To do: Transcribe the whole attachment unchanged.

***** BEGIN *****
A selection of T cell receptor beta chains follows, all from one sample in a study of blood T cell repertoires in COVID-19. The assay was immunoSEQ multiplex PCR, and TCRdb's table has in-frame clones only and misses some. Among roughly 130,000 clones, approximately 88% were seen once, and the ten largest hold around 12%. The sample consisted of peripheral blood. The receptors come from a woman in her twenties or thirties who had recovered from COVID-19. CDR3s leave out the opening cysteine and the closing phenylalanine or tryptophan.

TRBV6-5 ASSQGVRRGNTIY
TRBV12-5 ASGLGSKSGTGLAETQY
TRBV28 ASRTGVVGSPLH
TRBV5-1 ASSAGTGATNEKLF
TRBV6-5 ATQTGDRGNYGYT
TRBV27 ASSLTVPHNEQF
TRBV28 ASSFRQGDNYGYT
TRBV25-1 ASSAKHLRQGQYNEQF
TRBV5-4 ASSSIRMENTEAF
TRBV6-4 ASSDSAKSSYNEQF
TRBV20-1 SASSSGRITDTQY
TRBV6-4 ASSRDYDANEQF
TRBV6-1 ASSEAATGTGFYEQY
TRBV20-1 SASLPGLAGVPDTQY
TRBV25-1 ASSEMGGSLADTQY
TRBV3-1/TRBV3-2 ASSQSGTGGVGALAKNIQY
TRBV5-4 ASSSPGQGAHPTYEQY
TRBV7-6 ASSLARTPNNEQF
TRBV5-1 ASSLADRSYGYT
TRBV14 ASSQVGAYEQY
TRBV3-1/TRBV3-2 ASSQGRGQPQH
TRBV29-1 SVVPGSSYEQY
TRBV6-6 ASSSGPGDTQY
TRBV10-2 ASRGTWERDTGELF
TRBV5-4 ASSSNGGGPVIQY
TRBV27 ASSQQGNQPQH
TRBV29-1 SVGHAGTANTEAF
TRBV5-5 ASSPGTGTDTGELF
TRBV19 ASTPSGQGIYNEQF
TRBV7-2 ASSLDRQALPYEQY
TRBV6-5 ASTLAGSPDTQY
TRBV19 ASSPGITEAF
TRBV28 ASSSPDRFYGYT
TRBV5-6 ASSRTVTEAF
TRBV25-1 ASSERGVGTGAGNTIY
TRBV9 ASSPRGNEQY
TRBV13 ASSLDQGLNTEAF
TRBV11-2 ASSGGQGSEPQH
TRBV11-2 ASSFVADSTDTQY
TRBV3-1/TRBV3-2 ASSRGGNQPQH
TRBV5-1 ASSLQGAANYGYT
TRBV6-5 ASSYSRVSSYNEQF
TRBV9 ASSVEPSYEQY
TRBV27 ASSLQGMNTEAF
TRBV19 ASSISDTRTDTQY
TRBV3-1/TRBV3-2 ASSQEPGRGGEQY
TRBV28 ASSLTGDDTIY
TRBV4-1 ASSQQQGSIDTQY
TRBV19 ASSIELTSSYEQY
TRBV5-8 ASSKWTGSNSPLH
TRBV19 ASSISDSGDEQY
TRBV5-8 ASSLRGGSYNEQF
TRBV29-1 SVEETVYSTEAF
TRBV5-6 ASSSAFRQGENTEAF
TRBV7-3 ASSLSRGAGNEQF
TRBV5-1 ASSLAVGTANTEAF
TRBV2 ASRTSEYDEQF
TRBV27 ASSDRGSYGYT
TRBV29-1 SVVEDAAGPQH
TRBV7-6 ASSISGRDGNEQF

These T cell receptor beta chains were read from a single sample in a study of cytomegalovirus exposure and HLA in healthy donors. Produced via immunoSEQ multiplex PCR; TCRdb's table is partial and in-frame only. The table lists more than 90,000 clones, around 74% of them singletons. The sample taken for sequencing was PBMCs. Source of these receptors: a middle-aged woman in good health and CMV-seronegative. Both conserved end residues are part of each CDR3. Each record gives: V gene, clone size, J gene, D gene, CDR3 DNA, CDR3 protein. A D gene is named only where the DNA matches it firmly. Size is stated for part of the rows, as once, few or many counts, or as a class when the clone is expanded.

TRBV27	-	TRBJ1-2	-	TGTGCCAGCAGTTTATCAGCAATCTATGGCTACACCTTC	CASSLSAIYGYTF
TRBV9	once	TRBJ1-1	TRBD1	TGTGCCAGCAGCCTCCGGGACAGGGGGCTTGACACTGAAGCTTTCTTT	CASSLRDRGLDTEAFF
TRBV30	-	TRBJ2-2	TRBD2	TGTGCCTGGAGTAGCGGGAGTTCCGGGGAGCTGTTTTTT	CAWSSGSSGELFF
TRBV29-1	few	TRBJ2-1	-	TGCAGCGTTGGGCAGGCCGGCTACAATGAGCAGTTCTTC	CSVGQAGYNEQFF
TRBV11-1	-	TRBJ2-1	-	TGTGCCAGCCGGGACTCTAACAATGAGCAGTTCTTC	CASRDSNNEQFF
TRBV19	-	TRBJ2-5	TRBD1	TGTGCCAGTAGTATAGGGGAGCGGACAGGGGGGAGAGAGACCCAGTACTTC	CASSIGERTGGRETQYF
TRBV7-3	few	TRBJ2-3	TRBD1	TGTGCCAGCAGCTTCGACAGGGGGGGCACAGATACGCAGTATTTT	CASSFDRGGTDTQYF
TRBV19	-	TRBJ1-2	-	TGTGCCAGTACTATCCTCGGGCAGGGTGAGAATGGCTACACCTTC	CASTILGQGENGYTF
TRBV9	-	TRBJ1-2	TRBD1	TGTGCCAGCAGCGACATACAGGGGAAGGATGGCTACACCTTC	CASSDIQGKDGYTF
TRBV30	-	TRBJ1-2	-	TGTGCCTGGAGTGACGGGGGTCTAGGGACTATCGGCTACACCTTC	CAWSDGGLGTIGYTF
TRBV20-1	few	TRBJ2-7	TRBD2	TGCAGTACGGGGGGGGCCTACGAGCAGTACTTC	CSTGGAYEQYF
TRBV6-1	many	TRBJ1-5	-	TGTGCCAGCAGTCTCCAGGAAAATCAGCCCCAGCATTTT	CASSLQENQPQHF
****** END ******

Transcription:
A selection of T cell receptor beta chains follows, all from one sample in a study of blood T cell repertoires in COVID-19. The assay was immunoSEQ multiplex PCR, and TCRdb's table has in-frame clones only and misses some. Among roughly 130,000 clones, approximately 88% were seen once, and the ten largest hold around 12%. The sample consisted of peripheral blood. The receptors come from a woman in her twenties or thirties who had recovered from COVID-19. CDR3s leave out the opening cysteine and the closing phenylalanine or tryptophan.

TRBV6-5 ASSQGVRRGNTIY
TRBV12-5 ASGLGSKSGTGLAETQY
TRBV28 ASRTGVVGSPLH
TRBV5-1 ASSAGTGATNEKLF
TRBV6-5 ATQTGDRGNYGYT
TRBV27 ASSLTVPHNEQF
TRBV28 ASSFRQGDNYGYT
TRBV25-1 ASSAKHLRQGQYNEQF
TRBV5-4 ASSSIRMENTEAF
TRBV6-4 ASSDSAKSSYNEQF
TRBV20-1 SASSSGRITDTQY
TRBV6-4 ASSRDYDANEQF
TRBV6-1 ASSEAATGTGFYEQY
TRBV20-1 SASLPGLAGVPDTQY
TRBV25-1 ASSEMGGSLADTQY
TRBV3-1/TRBV3-2 ASSQSGTGGVGALAKNIQY
TRBV5-4 ASSSPGQGAHPTYEQY
TRBV7-6 ASSLARTPNNEQF
TRBV5-1 ASSLADRSYGYT
TRBV14 ASSQVGAYEQY
TRBV3-1/TRBV3-2 ASSQGRGQPQH
TRBV29-1 SVVPGSSYEQY
TRBV6-6 ASSSGPGDTQY
TRBV10-2 ASRGTWERDTGELF
TRBV5-4 ASSSNGGGPVIQY
TRBV27 ASSQQGNQPQH
TRBV29-1 SVGHAGTANTEAF
TRBV5-5 ASSPGTGTDTGELF
TRBV19 ASTPSGQGIYNEQF
TRBV7-2 ASSLDRQALPYEQY
TRBV6-5 ASTLAGSPDTQY
TRBV19 ASSPGITEAF
TRBV28 ASSSPDRFYGYT
TRBV5-6 ASSRTVTEAF
TRBV25-1 ASSERGVGTGAGNTIY
TRBV9 ASSPRGNEQY
TRBV13 ASSLDQGLNTEAF
TRBV11-2 ASSGGQGSEPQH
TRBV11-2 ASSFVADSTDTQY
TRBV3-1/TRBV3-2 ASSRGGNQPQH
TRBV5-1 ASSLQGAANYGYT
TRBV6-5 ASSYSRVSSYNEQF
TRBV9 ASSVEPSYEQY
TRBV27 ASSLQGMNTEAF
TRBV19 ASSISDTRTDTQY
TRBV3-1/TRBV3-2 ASSQEPGRGGEQY
TRBV28 ASSLTGDDTIY
TRBV4-1 ASSQQQGSIDTQY
TRBV19 ASSIELTSSYEQY
TRBV5-8 ASSKWTGSNSPLH
TRBV19 ASSISDSGDEQY
TRBV5-8 ASSLRGGSYNEQF
TRBV29-1 SVEETVYSTEAF
TRBV5-6 ASSSAFRQGENTEAF
TRBV7-3 ASSLSRGAGNEQF
TRBV5-1 ASSLAVGTANTEAF
TRBV2 ASRTSEYDEQF
TRBV27 ASSDRGSYGYT
TRBV29-1 SVVEDAAGPQH
TRBV7-6 ASSISGRDGNEQF

These T cell receptor beta chains were read from a single sample in a study of cytomegalovirus exposure and HLA in healthy donors. Produced via immunoSEQ multiplex PCR; TCRdb's table is partial and in-frame only. The table lists more than 90,000 clones, around 74% of them singletons. The sample taken for sequencing was PBMCs. Source of these receptors: a middle-aged woman in good health and CMV-seronegative. Both conserved end residues are part of each CDR3. Each record gives: V gene, clone size, J gene, D gene, CDR3 DNA, CDR3 protein. A D gene is named only where the DNA matches it firmly. Size is stated for part of the rows, as once, few or many counts, or as a class when the clone is expanded.

TRBV27	-	TRBJ1-2	-	TGTGCCAGCAGTTTATCAGCAATCTATGGCTACACCTTC	CASSLSAIYGYTF
TRBV9	once	TRBJ1-1	TRBD1	TGTGCCAGCAGCCTCCGGGACAGGGGGCTTGACACTGAAGCTTTCTTT	CASSLRDRGLDTEAFF
TRBV30	-	TRBJ2-2	TRBD2	TGTGCCTGGAGTAGCGGGAGTTCCGGGGAGCTGTTTTTT	CAWSSGSSGELFF
TRBV29-1	few	TRBJ2-1	-	TGCAGCGTTGGGCAGGCCGGCTACAATGAGCAGTTCTTC	CSVGQAGYNEQFF
TRBV11-1	-	TRBJ2-1	-	TGTGCCAGCCGGGACTCTAACAATGAGCAGTTCTTC	CASRDSNNEQFF
TRBV19	-	TRBJ2-5	TRBD1	TGTGCCAGTAGTATAGGGGAGCGGACAGGGGGGAGAGAGACCCAGTACTTC	CASSIGERTGGRETQYF
TRBV7-3	few	TRBJ2-3	TRBD1	TGTGCCAGCAGCTTCGACAGGGGGGGCACAGATACGCAGTATTTT	CASSFDRGGTDTQYF
TRBV19	-	TRBJ1-2	-	TGTGCCAGTACTATCCTCGGGCAGGGTGAGAATGGCTACACCTTC	CASTILGQGENGYTF
TRBV9	-	TRBJ1-2	TRBD1	TGTGCCAGCAGCGACATACAGGGGAAGGATGGCTACACCTTC	CASSDIQGKDGYTF
TRBV30	-	TRBJ1-2	-	TGTGCCTGGAGTGACGGGGGTCTAGGGACTATCGGCTACACCTTC	CAWSDGGLGTIGYTF
TRBV20-1	few	TRBJ2-7	TRBD2	TGCAGTACGGGGGGGGCCTACGAGCAGTACTTC	CSTGGAYEQYF
TRBV6-1	many	TRBJ1-5	-	TGTGCCAGCAGTCTCCAGGAAAATCAGCCCCAGCATTTT	CASSLQENQPQHF